A dual function for a bacterial small RNA: SgrS performs base pairing-dependent regulation and encodes a functional polypeptide

Caryn S. Wadler, Carin K. Vanderpool

Research output: Contribution to journalArticlepeer-review


SgrS is a 227-nt small RNA that is expressed in Escherichia coli during glucose-phosphate stress, a condition associated with intracellular accumulation of glucose-6-phosphate caused by disruption of glycolytic flux. Under stress conditions, SgrS negatively regulates translation and stability of the ptsG mRNA, encoding the major glucose transporter, by means of a base pairing-dependent mechanism requiring the RNA chaperone Hfq. SgrS activity mitigates the effects of glucose-phosphate stress, and the present study has elucidated a function of SgrS that is proposed to contribute to the stress response. The 5′ end of SgrS, upstream of the nucleotides involved in base pairing with the ptsG mRNA, contains a 43-aa ORF, sgrT, that is conserved in most species that contain SgrS-like small RNAs. The sgrT gene is translated in E. coli under conditions of glucose-phosphate stress. Analysis of alleles that separate the base pairing function of SgrS from the sgrT coding sequence revealed that either of these functions alone are sufficient for previously characterized SgrS phenotypes. SgrS-dependent down-regulation of ptsG mRNA stability does not require SgrT and SgrT by itself has no effect on ptsG mRNA stability. Cells expressing sgrT alone had a defect in glucose uptake even though they had nearly wild-type levels of PtsG (IICBGlc). Together, these data suggest that SgrS represents a previously unrecognized paradigm for small RNA (sRNA) regulators as a bifunctional RNA that encodes physiologically redundant but mechanistically distinct functions contributing to the same stress response.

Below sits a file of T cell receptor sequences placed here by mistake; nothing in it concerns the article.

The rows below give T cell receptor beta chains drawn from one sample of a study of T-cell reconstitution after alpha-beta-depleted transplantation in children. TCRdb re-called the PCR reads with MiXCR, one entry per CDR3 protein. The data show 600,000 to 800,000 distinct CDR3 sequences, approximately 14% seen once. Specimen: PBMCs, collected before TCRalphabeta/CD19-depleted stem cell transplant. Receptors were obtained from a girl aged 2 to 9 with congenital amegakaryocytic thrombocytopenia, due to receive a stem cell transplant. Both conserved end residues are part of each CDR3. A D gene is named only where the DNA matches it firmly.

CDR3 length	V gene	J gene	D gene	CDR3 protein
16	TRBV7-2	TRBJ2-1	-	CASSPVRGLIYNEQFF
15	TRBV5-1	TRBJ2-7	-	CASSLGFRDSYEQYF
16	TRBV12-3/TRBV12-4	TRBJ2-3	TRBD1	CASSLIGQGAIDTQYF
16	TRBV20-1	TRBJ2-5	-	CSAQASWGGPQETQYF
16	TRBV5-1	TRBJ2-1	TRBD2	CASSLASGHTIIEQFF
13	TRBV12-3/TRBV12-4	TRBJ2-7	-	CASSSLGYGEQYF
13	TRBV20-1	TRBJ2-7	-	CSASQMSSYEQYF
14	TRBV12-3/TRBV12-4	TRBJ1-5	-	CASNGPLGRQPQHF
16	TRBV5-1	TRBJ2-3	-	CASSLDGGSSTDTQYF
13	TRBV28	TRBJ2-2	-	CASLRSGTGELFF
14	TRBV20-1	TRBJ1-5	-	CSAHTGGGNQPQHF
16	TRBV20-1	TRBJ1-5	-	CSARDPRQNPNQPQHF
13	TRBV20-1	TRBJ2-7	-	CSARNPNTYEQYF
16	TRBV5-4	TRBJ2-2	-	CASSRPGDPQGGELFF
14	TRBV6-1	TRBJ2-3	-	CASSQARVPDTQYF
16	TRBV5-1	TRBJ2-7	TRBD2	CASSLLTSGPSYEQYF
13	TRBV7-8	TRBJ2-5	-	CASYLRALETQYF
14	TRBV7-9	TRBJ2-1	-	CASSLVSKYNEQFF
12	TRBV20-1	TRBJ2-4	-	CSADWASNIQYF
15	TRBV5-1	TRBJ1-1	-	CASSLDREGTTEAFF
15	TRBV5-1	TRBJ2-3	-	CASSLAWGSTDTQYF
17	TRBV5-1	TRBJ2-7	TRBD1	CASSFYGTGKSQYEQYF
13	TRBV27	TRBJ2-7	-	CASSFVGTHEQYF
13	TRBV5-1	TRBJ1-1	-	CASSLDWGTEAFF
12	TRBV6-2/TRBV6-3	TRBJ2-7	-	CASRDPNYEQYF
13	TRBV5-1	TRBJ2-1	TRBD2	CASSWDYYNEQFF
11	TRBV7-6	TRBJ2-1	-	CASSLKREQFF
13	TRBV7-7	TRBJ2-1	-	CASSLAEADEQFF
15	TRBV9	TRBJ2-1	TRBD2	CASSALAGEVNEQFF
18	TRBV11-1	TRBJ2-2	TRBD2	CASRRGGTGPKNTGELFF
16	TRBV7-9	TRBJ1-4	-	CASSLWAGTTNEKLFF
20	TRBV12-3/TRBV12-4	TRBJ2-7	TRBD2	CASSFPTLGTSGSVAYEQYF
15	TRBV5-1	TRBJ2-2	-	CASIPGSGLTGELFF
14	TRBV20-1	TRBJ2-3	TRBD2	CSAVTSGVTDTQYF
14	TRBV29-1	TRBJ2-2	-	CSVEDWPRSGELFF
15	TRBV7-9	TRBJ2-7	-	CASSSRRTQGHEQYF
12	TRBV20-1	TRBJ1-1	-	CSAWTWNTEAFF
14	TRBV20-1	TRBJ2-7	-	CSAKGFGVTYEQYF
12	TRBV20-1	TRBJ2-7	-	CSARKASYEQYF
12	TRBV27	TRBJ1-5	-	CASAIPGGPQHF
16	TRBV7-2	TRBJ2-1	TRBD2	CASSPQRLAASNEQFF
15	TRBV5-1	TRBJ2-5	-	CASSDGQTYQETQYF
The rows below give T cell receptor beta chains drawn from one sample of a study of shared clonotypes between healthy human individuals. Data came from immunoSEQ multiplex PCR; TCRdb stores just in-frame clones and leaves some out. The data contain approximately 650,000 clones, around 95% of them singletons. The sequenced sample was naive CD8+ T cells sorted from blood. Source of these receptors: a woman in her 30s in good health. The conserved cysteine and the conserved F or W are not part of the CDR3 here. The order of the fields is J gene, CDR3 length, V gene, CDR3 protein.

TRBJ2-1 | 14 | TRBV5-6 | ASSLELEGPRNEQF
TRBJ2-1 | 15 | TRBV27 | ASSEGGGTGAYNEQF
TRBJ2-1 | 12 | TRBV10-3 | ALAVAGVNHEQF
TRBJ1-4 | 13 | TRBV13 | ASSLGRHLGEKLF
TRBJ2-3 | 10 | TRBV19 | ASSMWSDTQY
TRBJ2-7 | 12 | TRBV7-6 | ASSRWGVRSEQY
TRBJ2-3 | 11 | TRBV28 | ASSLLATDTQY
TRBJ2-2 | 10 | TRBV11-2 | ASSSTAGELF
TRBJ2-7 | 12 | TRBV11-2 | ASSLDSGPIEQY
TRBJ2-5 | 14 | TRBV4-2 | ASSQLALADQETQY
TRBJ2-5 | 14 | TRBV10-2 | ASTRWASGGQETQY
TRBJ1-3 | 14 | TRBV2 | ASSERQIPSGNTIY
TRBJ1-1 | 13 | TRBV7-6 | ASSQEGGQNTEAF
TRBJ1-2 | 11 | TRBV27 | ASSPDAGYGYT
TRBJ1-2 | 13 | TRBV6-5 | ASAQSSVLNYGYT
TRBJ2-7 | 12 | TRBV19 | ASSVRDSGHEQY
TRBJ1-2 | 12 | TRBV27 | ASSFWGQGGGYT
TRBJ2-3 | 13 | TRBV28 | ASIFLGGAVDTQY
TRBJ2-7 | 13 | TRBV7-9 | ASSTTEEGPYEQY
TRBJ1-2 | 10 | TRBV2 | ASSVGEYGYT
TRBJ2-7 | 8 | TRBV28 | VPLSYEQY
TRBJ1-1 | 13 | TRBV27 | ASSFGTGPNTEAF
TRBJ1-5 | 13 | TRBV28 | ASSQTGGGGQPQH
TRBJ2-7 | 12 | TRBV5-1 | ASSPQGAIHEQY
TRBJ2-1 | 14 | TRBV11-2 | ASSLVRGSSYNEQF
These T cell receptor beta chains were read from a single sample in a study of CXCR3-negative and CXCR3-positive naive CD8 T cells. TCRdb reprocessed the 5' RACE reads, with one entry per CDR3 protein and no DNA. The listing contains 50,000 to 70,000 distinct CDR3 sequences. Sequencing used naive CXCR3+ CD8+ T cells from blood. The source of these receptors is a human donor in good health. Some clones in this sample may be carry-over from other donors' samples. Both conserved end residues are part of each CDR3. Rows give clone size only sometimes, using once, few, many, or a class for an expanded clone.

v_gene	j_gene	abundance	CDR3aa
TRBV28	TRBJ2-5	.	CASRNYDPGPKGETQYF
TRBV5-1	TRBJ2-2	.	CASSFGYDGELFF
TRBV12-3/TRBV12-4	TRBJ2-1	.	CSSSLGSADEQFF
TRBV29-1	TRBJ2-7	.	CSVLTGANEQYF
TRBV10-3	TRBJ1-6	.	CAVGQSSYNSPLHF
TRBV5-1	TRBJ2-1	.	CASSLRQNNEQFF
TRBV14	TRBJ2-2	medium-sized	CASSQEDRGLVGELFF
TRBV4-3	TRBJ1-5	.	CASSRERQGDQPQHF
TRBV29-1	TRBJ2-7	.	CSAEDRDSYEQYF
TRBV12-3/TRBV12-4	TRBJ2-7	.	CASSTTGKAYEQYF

Original languageEnglish (US)
Pages (from-to)20454-20459
Number of pages6
JournalProceedings of the National Academy of Sciences of the United States of America
Issue number51
StatePublished - Dec 18 2007


  • Glycolytic flux
  • Phosphoenolpyruvate phosphotransferase system
  • RNA stability
  • Riboregulation
  • Small proteins

ASJC Scopus subject areas

  • General


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